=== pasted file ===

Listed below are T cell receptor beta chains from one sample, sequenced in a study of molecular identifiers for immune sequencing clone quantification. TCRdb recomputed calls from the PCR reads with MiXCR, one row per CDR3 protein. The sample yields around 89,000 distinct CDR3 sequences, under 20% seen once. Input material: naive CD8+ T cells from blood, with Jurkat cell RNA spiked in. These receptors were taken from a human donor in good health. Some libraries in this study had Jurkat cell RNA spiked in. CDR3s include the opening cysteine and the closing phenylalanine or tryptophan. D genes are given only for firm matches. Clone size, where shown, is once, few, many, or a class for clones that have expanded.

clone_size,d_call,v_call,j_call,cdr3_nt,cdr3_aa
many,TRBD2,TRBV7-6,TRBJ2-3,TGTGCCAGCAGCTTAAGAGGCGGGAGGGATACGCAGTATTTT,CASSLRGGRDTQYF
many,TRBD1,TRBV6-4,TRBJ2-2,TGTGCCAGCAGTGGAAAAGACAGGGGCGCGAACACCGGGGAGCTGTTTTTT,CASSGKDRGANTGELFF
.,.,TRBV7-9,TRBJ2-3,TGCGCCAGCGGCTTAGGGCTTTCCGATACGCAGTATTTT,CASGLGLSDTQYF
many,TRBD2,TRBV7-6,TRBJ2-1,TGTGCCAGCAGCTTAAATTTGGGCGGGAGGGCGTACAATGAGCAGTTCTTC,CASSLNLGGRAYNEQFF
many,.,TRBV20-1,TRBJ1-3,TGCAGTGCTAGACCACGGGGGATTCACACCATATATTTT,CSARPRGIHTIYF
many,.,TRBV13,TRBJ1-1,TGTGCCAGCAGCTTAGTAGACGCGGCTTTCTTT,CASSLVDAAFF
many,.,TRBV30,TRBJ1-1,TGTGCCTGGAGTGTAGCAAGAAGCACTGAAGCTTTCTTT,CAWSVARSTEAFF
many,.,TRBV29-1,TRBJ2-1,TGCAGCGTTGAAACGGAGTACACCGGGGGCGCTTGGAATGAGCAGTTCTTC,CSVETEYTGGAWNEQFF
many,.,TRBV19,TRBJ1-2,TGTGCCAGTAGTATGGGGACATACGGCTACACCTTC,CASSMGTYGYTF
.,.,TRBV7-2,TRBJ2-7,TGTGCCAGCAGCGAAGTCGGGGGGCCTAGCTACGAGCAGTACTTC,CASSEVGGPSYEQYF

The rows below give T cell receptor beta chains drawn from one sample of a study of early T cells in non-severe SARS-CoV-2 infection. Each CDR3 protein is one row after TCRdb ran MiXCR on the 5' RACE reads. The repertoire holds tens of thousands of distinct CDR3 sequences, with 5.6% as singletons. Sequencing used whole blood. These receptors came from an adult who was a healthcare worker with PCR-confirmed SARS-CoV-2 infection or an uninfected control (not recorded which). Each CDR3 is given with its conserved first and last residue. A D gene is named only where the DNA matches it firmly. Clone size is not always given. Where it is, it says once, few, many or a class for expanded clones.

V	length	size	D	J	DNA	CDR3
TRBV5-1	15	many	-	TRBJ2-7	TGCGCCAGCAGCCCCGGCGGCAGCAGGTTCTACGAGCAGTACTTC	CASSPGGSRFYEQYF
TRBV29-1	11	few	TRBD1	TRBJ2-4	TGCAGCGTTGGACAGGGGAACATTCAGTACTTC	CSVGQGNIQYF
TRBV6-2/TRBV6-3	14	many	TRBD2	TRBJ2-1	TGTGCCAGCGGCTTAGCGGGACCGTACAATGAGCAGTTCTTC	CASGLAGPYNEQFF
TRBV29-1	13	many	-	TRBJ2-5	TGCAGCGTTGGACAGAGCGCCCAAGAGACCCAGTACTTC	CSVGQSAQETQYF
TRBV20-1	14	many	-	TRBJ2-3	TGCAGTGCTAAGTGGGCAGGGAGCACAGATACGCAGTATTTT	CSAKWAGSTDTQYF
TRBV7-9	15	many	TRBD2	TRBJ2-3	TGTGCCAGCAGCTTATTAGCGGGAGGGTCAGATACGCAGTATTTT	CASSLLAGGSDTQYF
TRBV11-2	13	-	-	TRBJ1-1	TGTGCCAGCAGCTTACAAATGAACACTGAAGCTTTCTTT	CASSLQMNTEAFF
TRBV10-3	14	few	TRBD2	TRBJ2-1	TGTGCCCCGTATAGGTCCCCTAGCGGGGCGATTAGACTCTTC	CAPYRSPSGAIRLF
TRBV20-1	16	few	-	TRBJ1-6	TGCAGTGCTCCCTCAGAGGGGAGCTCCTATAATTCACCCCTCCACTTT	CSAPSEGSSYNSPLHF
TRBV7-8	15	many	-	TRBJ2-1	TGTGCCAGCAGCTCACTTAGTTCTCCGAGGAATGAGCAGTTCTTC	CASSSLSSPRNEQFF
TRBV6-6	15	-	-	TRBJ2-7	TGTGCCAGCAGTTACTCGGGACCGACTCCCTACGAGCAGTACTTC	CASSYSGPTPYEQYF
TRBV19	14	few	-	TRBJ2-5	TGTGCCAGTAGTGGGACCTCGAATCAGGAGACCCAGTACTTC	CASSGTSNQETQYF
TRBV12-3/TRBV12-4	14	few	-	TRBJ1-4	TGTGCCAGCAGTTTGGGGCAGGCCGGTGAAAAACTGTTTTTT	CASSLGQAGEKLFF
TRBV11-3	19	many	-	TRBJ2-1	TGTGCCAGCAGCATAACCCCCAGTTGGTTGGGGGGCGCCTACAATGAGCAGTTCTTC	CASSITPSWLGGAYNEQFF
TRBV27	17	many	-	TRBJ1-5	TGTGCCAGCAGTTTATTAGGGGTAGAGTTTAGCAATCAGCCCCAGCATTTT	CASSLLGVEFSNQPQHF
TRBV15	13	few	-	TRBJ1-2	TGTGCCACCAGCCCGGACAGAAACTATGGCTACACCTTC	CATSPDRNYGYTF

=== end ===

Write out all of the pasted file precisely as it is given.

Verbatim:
Listed below are T cell receptor beta chains from one sample, sequenced in a study of molecular identifiers for immune sequencing clone quantification. TCRdb recomputed calls from the PCR reads with MiXCR, one row per CDR3 protein. The sample yields around 89,000 distinct CDR3 sequences, under 20% seen once. Input material: naive CD8+ T cells from blood, with Jurkat cell RNA spiked in. These receptors were taken from a human donor in good health. Some libraries in this study had Jurkat cell RNA spiked in. CDR3s include the opening cysteine and the closing phenylalanine or tryptophan. D genes are given only for firm matches. Clone size, where shown, is once, few, many, or a class for clones that have expanded.

clone_size,d_call,v_call,j_call,cdr3_nt,cdr3_aa
many,TRBD2,TRBV7-6,TRBJ2-3,TGTGCCAGCAGCTTAAGAGGCGGGAGGGATACGCAGTATTTT,CASSLRGGRDTQYF
many,TRBD1,TRBV6-4,TRBJ2-2,TGTGCCAGCAGTGGAAAAGACAGGGGCGCGAACACCGGGGAGCTGTTTTTT,CASSGKDRGANTGELFF
.,.,TRBV7-9,TRBJ2-3,TGCGCCAGCGGCTTAGGGCTTTCCGATACGCAGTATTTT,CASGLGLSDTQYF
many,TRBD2,TRBV7-6,TRBJ2-1,TGTGCCAGCAGCTTAAATTTGGGCGGGAGGGCGTACAATGAGCAGTTCTTC,CASSLNLGGRAYNEQFF
many,.,TRBV20-1,TRBJ1-3,TGCAGTGCTAGACCACGGGGGATTCACACCATATATTTT,CSARPRGIHTIYF
many,.,TRBV13,TRBJ1-1,TGTGCCAGCAGCTTAGTAGACGCGGCTTTCTTT,CASSLVDAAFF
many,.,TRBV30,TRBJ1-1,TGTGCCTGGAGTGTAGCAAGAAGCACTGAAGCTTTCTTT,CAWSVARSTEAFF
many,.,TRBV29-1,TRBJ2-1,TGCAGCGTTGAAACGGAGTACACCGGGGGCGCTTGGAATGAGCAGTTCTTC,CSVETEYTGGAWNEQFF
many,.,TRBV19,TRBJ1-2,TGTGCCAGTAGTATGGGGACATACGGCTACACCTTC,CASSMGTYGYTF
.,.,TRBV7-2,TRBJ2-7,TGTGCCAGCAGCGAAGTCGGGGGGCCTAGCTACGAGCAGTACTTC,CASSEVGGPSYEQYF

The rows below give T cell receptor beta chains drawn from one sample of a study of early T cells in non-severe SARS-CoV-2 infection. Each CDR3 protein is one row after TCRdb ran MiXCR on the 5' RACE reads. The repertoire holds tens of thousands of distinct CDR3 sequences, with 5.6% as singletons. Sequencing used whole blood. These receptors came from an adult who was a healthcare worker with PCR-confirmed SARS-CoV-2 infection or an uninfected control (not recorded which). Each CDR3 is given with its conserved first and last residue. A D gene is named only where the DNA matches it firmly. Clone size is not always given. Where it is, it says once, few, many or a class for expanded clones.

V	length	size	D	J	DNA	CDR3
TRBV5-1	15	many	-	TRBJ2-7	TGCGCCAGCAGCCCCGGCGGCAGCAGGTTCTACGAGCAGTACTTC	CASSPGGSRFYEQYF
TRBV29-1	11	few	TRBD1	TRBJ2-4	TGCAGCGTTGGACAGGGGAACATTCAGTACTTC	CSVGQGNIQYF
TRBV6-2/TRBV6-3	14	many	TRBD2	TRBJ2-1	TGTGCCAGCGGCTTAGCGGGACCGTACAATGAGCAGTTCTTC	CASGLAGPYNEQFF
TRBV29-1	13	many	-	TRBJ2-5	TGCAGCGTTGGACAGAGCGCCCAAGAGACCCAGTACTTC	CSVGQSAQETQYF
TRBV20-1	14	many	-	TRBJ2-3	TGCAGTGCTAAGTGGGCAGGGAGCACAGATACGCAGTATTTT	CSAKWAGSTDTQYF
TRBV7-9	15	many	TRBD2	TRBJ2-3	TGTGCCAGCAGCTTATTAGCGGGAGGGTCAGATACGCAGTATTTT	CASSLLAGGSDTQYF
TRBV11-2	13	-	-	TRBJ1-1	TGTGCCAGCAGCTTACAAATGAACACTGAAGCTTTCTTT	CASSLQMNTEAFF
TRBV10-3	14	few	TRBD2	TRBJ2-1	TGTGCCCCGTATAGGTCCCCTAGCGGGGCGATTAGACTCTTC	CAPYRSPSGAIRLF
TRBV20-1	16	few	-	TRBJ1-6	TGCAGTGCTCCCTCAGAGGGGAGCTCCTATAATTCACCCCTCCACTTT	CSAPSEGSSYNSPLHF
TRBV7-8	15	many	-	TRBJ2-1	TGTGCCAGCAGCTCACTTAGTTCTCCGAGGAATGAGCAGTTCTTC	CASSSLSSPRNEQFF
TRBV6-6	15	-	-	TRBJ2-7	TGTGCCAGCAGTTACTCGGGACCGACTCCCTACGAGCAGTACTTC	CASSYSGPTPYEQYF
TRBV19	14	few	-	TRBJ2-5	TGTGCCAGTAGTGGGACCTCGAATCAGGAGACCCAGTACTTC	CASSGTSNQETQYF
TRBV12-3/TRBV12-4	14	few	-	TRBJ1-4	TGTGCCAGCAGTTTGGGGCAGGCCGGTGAAAAACTGTTTTTT	CASSLGQAGEKLFF
TRBV11-3	19	many	-	TRBJ2-1	TGTGCCAGCAGCATAACCCCCAGTTGGTTGGGGGGCGCCTACAATGAGCAGTTCTTC	CASSITPSWLGGAYNEQFF
TRBV27	17	many	-	TRBJ1-5	TGTGCCAGCAGTTTATTAGGGGTAGAGTTTAGCAATCAGCCCCAGCATTTT	CASSLLGVEFSNQPQHF
TRBV15	13	few	-	TRBJ1-2	TGTGCCACCAGCCCGGACAGAAACTATGGCTACACCTTC	CATSPDRNYGYTF